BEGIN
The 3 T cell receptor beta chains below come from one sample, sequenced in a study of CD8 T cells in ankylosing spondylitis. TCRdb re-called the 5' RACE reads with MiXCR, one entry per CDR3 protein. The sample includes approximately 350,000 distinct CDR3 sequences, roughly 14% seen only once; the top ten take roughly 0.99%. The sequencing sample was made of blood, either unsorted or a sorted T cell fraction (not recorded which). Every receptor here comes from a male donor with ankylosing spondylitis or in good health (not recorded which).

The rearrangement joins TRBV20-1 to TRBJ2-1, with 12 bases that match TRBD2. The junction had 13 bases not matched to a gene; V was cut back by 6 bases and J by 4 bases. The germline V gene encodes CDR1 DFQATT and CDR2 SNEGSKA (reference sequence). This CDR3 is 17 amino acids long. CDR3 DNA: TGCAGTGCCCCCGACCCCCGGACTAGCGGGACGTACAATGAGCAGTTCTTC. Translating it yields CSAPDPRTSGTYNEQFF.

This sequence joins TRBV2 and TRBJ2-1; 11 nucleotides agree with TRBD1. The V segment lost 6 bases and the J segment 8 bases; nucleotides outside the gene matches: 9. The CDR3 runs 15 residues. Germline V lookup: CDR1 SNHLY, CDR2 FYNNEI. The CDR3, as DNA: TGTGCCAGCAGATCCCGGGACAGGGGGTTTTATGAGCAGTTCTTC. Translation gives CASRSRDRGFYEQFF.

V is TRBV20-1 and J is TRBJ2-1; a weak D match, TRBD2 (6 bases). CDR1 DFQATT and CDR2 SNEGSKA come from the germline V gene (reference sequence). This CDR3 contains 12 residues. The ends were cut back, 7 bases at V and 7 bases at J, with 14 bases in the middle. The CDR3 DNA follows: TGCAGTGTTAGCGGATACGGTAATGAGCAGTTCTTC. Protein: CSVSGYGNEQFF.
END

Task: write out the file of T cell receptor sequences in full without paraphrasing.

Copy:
The 3 T cell receptor beta chains below come from one sample, sequenced in a study of CD8 T cells in ankylosing spondylitis. TCRdb re-called the 5' RACE reads with MiXCR, one entry per CDR3 protein. The sample includes approximately 350,000 distinct CDR3 sequences, roughly 14% seen only once; the top ten take roughly 0.99%. The sequencing sample was made of blood, either unsorted or a sorted T cell fraction (not recorded which). Every receptor here comes from a male donor with ankylosing spondylitis or in good health (not recorded which).

The rearrangement joins TRBV20-1 to TRBJ2-1, with 12 bases that match TRBD2. The junction had 13 bases not matched to a gene; V was cut back by 6 bases and J by 4 bases. The germline V gene encodes CDR1 DFQATT and CDR2 SNEGSKA (reference sequence). This CDR3 is 17 amino acids long. CDR3 DNA: TGCAGTGCCCCCGACCCCCGGACTAGCGGGACGTACAATGAGCAGTTCTTC. Translating it yields CSAPDPRTSGTYNEQFF.

This sequence joins TRBV2 and TRBJ2-1; 11 nucleotides agree with TRBD1. The V segment lost 6 bases and the J segment 8 bases; nucleotides outside the gene matches: 9. The CDR3 runs 15 residues. Germline V lookup: CDR1 SNHLY, CDR2 FYNNEI. The CDR3, as DNA: TGTGCCAGCAGATCCCGGGACAGGGGGTTTTATGAGCAGTTCTTC. Translation gives CASRSRDRGFYEQFF.

V is TRBV20-1 and J is TRBJ2-1; a weak D match, TRBD2 (6 bases). CDR1 DFQATT and CDR2 SNEGSKA come from the germline V gene (reference sequence). This CDR3 contains 12 residues. The ends were cut back, 7 bases at V and 7 bases at J, with 14 bases in the middle. The CDR3 DNA follows: TGCAGTGTTAGCGGATACGGTAATGAGCAGTTCTTC. Protein: CSVSGYGNEQFF.